The Ineos Grenadiers have dominated the Tour de Romandie standings after sweeping the top three spots in the opening stage but lost the lead of the race when prologue winner Rohan Dennis crashed on a descent inside the final 15km of a cold and rainy stage 3 in Estavayer on Friday.
Dennis came down on a slick, technical descent of the Châbles out of view of the cameras but was seen riding to the finish with a big hole in his shorts. According to the team, he fell on the same descent that breakaway rider Stefan Küng (Groupama-FDJ) suffered a dramatic crash after hitting the white paint in a bend and losing traction with 12km to go.
While Geraint Thomas and Richie Porte held on to second and third places overall in the standings, the team lost the lead to solo attacker Marc Soler (Movistar), who opened up a 22-second gap over the final climb to move into the lead by 14 seconds over the Ineos pair.
"We controlled it well, had one climb to go, and then on the descent before that Rohan crashed," Thomas said. "I was able to avoid him and stayed upright. I was at the back of the peloton which split a bit on the descent – so I had to make a little effort to get back to the front as we started the climb. Then there were a few attacks, but I got up there as easy as I could, trying not to do too much. It was a solid day for sure."
The 2018 Tour de France winner looked on the bright side of the team giving up the race lead ahead of the queen stage to the Thyon 2000 ski station on Saturday.
"Obviously we don't have to ride tomorrow which is a bonus for the other guys in the team. We'll leave it to Movistar to control and it will likely come down to the last climb. We'll see how the legs are there, and obviously we've still got me and Richie up there. It's all to play for."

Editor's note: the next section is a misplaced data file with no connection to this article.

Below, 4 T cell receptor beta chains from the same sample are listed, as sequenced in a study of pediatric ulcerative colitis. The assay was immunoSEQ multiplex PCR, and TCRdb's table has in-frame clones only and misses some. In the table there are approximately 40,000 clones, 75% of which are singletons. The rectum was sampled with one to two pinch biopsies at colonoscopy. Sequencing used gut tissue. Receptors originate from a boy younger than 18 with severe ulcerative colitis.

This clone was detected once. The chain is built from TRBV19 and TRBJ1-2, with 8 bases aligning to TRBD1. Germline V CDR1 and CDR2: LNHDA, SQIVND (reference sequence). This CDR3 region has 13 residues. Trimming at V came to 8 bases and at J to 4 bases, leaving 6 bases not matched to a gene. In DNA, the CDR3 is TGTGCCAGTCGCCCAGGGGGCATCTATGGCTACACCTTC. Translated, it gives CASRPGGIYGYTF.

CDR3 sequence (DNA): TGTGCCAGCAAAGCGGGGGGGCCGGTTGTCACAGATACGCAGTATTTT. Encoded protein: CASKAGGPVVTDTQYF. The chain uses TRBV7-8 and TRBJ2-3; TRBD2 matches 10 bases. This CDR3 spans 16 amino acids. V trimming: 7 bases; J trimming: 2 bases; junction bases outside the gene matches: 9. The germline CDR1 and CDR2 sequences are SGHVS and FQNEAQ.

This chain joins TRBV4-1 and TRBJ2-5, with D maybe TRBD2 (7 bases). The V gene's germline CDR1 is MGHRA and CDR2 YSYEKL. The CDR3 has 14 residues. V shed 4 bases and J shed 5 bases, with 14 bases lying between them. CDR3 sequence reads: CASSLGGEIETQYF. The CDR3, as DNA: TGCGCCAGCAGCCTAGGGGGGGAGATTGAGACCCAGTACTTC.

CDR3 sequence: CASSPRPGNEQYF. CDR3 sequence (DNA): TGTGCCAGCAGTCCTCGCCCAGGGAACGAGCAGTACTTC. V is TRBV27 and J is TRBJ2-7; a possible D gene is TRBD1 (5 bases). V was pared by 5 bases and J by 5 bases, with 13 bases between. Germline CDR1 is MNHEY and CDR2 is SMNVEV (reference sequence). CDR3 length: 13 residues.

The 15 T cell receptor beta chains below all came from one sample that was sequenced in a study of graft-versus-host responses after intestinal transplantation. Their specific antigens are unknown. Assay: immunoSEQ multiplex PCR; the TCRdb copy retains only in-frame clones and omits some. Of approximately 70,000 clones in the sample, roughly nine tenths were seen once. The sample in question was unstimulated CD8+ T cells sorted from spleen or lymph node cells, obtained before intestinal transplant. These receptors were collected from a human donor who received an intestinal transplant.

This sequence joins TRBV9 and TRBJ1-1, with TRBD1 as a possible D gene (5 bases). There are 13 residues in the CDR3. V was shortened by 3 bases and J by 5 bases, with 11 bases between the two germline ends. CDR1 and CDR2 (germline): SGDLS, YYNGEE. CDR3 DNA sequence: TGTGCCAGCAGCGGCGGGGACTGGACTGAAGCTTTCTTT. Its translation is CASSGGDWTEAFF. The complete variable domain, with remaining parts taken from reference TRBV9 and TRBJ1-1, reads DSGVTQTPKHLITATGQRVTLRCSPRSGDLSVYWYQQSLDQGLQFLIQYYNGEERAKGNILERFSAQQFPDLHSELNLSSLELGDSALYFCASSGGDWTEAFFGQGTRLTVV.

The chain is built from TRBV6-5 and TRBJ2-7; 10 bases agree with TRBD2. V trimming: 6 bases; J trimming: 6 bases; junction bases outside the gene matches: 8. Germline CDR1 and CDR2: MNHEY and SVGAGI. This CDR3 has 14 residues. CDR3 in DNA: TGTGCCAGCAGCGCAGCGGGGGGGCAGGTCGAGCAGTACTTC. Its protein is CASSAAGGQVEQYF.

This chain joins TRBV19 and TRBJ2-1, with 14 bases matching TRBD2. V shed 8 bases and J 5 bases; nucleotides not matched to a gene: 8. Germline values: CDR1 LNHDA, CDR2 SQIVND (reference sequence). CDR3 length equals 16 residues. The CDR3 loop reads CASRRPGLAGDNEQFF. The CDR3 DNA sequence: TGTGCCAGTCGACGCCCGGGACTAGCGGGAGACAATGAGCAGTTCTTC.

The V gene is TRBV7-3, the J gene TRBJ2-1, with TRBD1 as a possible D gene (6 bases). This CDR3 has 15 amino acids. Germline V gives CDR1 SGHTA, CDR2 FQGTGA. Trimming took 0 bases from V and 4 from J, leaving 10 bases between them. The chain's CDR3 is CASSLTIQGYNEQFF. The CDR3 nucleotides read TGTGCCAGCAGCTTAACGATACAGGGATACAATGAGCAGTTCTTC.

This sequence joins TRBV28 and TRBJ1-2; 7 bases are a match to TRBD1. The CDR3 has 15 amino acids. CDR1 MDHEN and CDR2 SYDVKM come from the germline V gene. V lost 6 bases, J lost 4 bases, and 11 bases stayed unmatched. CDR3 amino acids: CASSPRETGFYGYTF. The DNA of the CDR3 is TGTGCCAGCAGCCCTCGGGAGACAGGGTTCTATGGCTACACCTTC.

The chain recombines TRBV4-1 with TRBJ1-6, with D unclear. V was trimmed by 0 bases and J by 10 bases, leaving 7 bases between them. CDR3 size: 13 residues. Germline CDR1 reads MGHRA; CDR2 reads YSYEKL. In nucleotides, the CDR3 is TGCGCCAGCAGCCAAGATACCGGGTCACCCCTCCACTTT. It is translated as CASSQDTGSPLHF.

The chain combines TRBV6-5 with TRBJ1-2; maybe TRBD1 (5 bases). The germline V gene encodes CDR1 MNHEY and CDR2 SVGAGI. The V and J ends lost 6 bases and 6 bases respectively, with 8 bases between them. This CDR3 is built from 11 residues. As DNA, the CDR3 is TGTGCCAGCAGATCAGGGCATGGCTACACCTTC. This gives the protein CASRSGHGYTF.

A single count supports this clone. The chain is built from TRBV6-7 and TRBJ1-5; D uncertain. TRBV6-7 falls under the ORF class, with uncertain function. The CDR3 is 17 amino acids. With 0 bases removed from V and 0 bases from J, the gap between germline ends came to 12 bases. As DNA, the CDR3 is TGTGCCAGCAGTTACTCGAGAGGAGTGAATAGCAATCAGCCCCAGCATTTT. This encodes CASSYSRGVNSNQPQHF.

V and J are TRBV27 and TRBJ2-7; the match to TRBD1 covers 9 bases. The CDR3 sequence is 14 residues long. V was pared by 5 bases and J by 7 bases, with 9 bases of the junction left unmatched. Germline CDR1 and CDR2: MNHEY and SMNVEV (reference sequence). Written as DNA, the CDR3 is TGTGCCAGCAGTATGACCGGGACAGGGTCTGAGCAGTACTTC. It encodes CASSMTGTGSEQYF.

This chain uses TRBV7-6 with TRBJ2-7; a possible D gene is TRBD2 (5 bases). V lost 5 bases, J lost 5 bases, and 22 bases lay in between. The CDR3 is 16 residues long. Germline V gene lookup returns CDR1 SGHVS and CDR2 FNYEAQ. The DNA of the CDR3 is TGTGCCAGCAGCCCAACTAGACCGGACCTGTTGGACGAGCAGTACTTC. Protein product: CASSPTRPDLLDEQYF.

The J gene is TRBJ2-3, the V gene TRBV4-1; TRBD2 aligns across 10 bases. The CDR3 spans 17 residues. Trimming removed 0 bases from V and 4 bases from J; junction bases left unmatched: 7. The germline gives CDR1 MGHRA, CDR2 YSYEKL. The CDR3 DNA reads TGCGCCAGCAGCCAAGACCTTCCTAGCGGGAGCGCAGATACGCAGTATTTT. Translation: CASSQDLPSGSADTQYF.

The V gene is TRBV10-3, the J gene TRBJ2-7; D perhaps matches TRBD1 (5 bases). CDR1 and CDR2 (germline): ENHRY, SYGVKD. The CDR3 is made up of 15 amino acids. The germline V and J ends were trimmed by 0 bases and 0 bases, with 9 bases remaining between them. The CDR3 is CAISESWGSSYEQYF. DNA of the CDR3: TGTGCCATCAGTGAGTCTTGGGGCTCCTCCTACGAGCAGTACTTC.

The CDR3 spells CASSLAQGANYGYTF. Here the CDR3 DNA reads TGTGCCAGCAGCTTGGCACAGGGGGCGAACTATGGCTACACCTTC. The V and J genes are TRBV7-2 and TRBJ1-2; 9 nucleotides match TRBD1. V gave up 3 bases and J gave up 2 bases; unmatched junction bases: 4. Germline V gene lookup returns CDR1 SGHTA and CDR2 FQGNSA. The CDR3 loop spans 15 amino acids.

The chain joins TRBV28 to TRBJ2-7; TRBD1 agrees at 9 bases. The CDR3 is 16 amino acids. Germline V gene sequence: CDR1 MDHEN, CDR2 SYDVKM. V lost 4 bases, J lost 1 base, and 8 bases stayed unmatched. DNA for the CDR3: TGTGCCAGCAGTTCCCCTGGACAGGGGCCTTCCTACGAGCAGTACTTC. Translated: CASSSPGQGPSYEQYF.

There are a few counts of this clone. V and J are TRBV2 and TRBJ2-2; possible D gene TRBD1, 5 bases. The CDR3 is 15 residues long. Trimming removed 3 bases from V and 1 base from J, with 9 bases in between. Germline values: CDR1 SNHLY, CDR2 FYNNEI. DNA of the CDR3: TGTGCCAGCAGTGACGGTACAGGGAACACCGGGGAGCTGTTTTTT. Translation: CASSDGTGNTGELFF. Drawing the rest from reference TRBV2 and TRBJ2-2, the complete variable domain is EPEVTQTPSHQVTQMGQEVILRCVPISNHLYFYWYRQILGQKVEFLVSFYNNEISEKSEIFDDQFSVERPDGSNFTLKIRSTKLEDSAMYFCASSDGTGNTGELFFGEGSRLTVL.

Porte, third in last year's Tour de France, expressed his regret that his compatriot crashed after working to control the race in the past two stages.
"Rohan, as he showed yesterday, is a huge team player," Porte said. "If he was there he would have controlled things and he was already doing a job. So it's a massive shame but it speaks volumes about the guy.
"G and I were there in the final and everybody was looking at us – I guess that's just how it is. Today wasn't a disaster but it could have gone a little bit better. Tomorrow is a new day and I think it suits us well."
The 161km stage to Thyon goes over two category 1 climbs before finishing at 2,090 metres in altitude. Organisers moved the start two hours earlier as temperatures are expected to be in the single digits with light snow forecast for the late afternoon.
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